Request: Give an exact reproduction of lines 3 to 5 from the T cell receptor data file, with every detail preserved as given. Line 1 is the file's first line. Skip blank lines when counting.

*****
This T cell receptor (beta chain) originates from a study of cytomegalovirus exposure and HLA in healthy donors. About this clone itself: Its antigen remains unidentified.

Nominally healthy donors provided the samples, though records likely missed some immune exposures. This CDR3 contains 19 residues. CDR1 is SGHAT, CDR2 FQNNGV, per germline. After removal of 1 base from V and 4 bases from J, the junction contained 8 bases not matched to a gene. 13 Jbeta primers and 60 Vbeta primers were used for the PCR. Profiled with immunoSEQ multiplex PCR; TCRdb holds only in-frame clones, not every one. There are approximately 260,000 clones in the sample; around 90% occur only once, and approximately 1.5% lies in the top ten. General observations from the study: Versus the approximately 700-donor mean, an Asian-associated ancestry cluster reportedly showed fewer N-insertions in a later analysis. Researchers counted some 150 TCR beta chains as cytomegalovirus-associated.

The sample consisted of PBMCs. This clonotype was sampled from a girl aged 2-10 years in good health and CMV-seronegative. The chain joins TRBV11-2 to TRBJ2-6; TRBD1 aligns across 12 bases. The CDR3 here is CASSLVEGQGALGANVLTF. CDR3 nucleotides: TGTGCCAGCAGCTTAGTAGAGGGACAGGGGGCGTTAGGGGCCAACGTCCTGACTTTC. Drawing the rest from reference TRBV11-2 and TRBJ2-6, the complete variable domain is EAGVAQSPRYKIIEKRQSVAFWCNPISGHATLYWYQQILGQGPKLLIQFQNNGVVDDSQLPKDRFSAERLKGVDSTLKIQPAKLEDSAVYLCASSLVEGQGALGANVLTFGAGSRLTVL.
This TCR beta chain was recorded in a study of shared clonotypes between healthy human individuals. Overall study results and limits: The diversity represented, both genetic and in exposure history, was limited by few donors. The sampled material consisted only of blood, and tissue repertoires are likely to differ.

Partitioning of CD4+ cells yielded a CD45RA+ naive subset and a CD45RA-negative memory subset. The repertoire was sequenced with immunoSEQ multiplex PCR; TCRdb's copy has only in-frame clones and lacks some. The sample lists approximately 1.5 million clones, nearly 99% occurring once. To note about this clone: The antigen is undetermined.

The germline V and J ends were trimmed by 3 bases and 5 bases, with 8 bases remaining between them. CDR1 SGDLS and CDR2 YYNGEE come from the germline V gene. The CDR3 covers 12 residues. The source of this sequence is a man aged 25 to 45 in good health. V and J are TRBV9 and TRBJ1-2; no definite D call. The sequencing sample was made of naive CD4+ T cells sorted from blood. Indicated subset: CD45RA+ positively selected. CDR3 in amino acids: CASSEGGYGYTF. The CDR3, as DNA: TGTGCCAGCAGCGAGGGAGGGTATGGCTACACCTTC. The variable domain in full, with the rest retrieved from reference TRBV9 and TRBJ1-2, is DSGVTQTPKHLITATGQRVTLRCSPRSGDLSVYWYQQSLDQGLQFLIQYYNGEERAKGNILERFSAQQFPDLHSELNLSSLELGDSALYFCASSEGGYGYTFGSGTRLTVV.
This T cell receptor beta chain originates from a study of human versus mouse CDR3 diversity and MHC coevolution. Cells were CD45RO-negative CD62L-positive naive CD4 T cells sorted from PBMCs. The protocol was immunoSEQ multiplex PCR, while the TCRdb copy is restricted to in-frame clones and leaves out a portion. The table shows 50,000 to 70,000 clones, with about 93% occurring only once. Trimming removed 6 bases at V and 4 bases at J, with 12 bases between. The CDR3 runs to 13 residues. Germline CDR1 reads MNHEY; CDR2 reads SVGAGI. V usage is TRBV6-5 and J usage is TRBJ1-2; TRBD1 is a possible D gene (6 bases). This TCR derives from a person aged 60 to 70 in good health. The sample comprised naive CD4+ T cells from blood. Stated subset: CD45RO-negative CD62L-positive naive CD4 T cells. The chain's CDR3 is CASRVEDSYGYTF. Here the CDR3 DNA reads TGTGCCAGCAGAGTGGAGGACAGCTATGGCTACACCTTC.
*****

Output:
The sample consisted of PBMCs. This clonotype was sampled from a girl aged 2-10 years in good health and CMV-seronegative. The chain joins TRBV11-2 to TRBJ2-6; TRBD1 aligns across 12 bases. The CDR3 here is CASSLVEGQGALGANVLTF. CDR3 nucleotides: TGTGCCAGCAGCTTAGTAGAGGGACAGGGGGCGTTAGGGGCCAACGTCCTGACTTTC. Drawing the rest from reference TRBV11-2 and TRBJ2-6, the complete variable domain is EAGVAQSPRYKIIEKRQSVAFWCNPISGHATLYWYQQILGQGPKLLIQFQNNGVVDDSQLPKDRFSAERLKGVDSTLKIQPAKLEDSAVYLCASSLVEGQGALGANVLTFGAGSRLTVL.
This TCR beta chain was recorded in a study of shared clonotypes between healthy human individuals. Overall study results and limits: The diversity represented, both genetic and in exposure history, was limited by few donors. The sampled material consisted only of blood, and tissue repertoires are likely to differ.

Partitioning of CD4+ cells yielded a CD45RA+ naive subset and a CD45RA-negative memory subset. The repertoire was sequenced with immunoSEQ multiplex PCR; TCRdb's copy has only in-frame clones and lacks some. The sample lists approximately 1.5 million clones, nearly 99% occurring once. To note about this clone: The antigen is undetermined.